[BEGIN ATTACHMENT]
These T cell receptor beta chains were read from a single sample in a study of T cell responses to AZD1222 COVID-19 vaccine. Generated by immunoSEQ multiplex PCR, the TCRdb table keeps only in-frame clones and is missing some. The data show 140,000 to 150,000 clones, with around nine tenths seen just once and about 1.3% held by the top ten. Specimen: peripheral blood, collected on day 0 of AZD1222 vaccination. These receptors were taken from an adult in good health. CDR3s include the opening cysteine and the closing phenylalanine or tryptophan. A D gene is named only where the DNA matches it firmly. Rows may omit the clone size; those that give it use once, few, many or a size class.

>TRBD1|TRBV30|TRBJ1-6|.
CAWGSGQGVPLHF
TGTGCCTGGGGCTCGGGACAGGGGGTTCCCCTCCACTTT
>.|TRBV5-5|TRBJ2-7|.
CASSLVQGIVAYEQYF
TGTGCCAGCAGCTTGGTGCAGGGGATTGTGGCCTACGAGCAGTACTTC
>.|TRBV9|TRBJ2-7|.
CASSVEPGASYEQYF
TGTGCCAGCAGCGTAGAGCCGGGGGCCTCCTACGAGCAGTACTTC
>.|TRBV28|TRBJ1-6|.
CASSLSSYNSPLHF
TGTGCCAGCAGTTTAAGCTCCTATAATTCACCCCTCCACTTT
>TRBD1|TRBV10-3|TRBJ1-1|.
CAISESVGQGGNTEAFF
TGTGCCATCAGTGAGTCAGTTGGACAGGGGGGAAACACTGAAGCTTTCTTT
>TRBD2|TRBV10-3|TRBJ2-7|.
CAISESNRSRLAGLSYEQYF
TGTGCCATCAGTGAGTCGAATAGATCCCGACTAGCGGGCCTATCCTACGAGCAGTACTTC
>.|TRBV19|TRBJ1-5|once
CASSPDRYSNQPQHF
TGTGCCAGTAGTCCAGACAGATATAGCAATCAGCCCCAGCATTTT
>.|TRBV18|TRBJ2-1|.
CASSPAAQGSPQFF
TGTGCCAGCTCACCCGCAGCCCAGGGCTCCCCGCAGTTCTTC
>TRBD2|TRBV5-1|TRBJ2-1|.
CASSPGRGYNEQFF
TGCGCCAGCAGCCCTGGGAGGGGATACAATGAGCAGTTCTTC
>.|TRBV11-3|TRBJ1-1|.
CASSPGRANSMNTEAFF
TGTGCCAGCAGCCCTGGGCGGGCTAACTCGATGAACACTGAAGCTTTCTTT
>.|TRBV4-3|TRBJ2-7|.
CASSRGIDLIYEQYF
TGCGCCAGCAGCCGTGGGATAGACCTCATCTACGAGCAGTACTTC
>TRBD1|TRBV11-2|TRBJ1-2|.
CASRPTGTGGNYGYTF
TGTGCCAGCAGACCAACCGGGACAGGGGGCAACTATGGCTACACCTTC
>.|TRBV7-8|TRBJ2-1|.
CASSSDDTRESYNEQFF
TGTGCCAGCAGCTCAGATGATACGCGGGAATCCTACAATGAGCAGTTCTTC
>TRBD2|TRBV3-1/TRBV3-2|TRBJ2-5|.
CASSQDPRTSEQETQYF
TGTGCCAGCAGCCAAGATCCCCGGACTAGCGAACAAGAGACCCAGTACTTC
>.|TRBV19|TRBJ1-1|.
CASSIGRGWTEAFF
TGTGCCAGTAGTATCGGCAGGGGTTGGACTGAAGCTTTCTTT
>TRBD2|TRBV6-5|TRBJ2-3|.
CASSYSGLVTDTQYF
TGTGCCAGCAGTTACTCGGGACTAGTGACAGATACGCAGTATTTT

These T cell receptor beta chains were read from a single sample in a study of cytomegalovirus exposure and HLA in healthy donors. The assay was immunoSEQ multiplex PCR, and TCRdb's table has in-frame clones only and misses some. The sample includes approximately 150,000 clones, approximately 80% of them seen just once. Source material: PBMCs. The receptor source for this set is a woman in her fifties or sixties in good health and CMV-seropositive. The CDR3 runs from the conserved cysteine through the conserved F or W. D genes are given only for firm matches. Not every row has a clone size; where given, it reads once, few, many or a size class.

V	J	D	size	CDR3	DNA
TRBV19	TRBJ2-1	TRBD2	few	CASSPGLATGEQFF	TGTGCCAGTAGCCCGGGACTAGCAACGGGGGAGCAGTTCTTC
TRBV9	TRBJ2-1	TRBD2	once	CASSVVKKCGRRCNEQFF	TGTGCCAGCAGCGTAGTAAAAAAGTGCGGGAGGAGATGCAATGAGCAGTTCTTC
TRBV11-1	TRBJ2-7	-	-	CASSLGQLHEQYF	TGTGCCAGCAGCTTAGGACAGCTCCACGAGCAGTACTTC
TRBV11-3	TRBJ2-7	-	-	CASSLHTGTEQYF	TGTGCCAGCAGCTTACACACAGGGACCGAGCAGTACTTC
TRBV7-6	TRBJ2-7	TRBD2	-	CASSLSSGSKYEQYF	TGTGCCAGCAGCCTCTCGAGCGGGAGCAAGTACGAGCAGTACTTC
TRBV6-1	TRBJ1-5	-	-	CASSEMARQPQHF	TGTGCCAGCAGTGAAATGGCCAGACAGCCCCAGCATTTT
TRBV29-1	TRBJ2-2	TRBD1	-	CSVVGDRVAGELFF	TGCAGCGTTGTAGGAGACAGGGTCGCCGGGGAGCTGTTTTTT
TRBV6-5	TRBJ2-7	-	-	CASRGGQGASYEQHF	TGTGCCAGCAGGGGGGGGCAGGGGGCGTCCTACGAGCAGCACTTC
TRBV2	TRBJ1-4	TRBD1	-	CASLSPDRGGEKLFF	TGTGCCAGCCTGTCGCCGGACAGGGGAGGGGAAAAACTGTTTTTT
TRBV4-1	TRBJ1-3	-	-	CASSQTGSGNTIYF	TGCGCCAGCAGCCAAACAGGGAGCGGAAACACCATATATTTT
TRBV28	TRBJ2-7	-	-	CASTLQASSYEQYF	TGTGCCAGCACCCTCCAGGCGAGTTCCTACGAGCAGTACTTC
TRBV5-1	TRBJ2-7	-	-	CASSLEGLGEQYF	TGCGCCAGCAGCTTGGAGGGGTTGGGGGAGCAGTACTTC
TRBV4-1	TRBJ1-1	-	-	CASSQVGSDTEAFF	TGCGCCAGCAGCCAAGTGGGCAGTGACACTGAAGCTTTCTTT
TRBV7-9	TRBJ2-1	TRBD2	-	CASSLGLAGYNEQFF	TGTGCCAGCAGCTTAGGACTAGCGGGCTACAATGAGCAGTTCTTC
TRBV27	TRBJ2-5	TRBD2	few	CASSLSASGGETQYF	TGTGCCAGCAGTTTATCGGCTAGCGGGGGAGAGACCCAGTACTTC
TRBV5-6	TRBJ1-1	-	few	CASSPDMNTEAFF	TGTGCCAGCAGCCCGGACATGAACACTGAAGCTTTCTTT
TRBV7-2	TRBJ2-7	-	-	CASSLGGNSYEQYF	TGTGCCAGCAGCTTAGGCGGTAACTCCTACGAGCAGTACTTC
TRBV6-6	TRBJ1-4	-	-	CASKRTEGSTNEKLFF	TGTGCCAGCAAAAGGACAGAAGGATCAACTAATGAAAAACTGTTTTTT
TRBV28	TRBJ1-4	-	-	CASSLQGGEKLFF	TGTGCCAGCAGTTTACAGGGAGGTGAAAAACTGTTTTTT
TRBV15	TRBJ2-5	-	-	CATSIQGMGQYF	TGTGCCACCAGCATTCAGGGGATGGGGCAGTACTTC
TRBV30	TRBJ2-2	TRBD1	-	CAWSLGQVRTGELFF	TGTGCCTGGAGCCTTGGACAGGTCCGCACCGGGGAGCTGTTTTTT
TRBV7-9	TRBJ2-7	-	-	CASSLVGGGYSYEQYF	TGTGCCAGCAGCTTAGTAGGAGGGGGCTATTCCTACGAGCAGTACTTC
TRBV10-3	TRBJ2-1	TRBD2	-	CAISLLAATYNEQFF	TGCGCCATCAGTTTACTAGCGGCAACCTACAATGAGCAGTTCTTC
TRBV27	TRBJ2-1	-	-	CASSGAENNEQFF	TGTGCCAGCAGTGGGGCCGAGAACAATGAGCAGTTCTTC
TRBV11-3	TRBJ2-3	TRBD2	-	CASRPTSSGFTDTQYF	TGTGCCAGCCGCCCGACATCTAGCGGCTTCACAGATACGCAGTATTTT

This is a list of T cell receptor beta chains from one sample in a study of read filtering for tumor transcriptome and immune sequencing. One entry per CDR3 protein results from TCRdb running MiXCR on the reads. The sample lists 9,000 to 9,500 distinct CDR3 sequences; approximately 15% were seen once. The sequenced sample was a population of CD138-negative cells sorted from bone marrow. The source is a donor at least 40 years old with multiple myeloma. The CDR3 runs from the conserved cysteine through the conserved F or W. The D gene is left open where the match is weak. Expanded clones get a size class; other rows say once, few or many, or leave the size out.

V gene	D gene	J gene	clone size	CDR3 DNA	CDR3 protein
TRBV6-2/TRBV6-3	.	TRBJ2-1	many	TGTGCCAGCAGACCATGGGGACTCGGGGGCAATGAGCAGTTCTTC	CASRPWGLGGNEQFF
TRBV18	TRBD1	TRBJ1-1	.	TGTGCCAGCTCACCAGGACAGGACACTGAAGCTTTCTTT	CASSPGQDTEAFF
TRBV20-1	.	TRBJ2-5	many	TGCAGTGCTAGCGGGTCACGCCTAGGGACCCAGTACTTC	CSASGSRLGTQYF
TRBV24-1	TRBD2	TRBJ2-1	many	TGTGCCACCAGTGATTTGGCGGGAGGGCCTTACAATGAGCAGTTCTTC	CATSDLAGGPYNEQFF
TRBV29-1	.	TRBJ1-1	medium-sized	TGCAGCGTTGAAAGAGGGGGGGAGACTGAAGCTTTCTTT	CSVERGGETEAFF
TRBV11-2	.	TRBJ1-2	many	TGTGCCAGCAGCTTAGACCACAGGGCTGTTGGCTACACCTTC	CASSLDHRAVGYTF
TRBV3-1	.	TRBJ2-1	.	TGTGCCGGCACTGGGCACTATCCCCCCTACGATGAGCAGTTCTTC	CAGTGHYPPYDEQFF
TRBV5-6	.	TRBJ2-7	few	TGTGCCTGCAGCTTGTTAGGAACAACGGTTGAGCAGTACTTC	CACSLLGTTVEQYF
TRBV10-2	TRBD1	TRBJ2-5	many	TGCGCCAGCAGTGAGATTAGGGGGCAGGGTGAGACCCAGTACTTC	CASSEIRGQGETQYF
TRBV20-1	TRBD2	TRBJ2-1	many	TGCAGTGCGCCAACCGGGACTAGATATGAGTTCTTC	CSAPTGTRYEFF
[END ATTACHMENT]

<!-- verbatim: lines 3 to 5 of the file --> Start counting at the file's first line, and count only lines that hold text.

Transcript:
CAWGSGQGVPLHF
TGTGCCTGGGGCTCGGGACAGGGGGTTCCCCTCCACTTT
>.|TRBV5-5|TRBJ2-7|.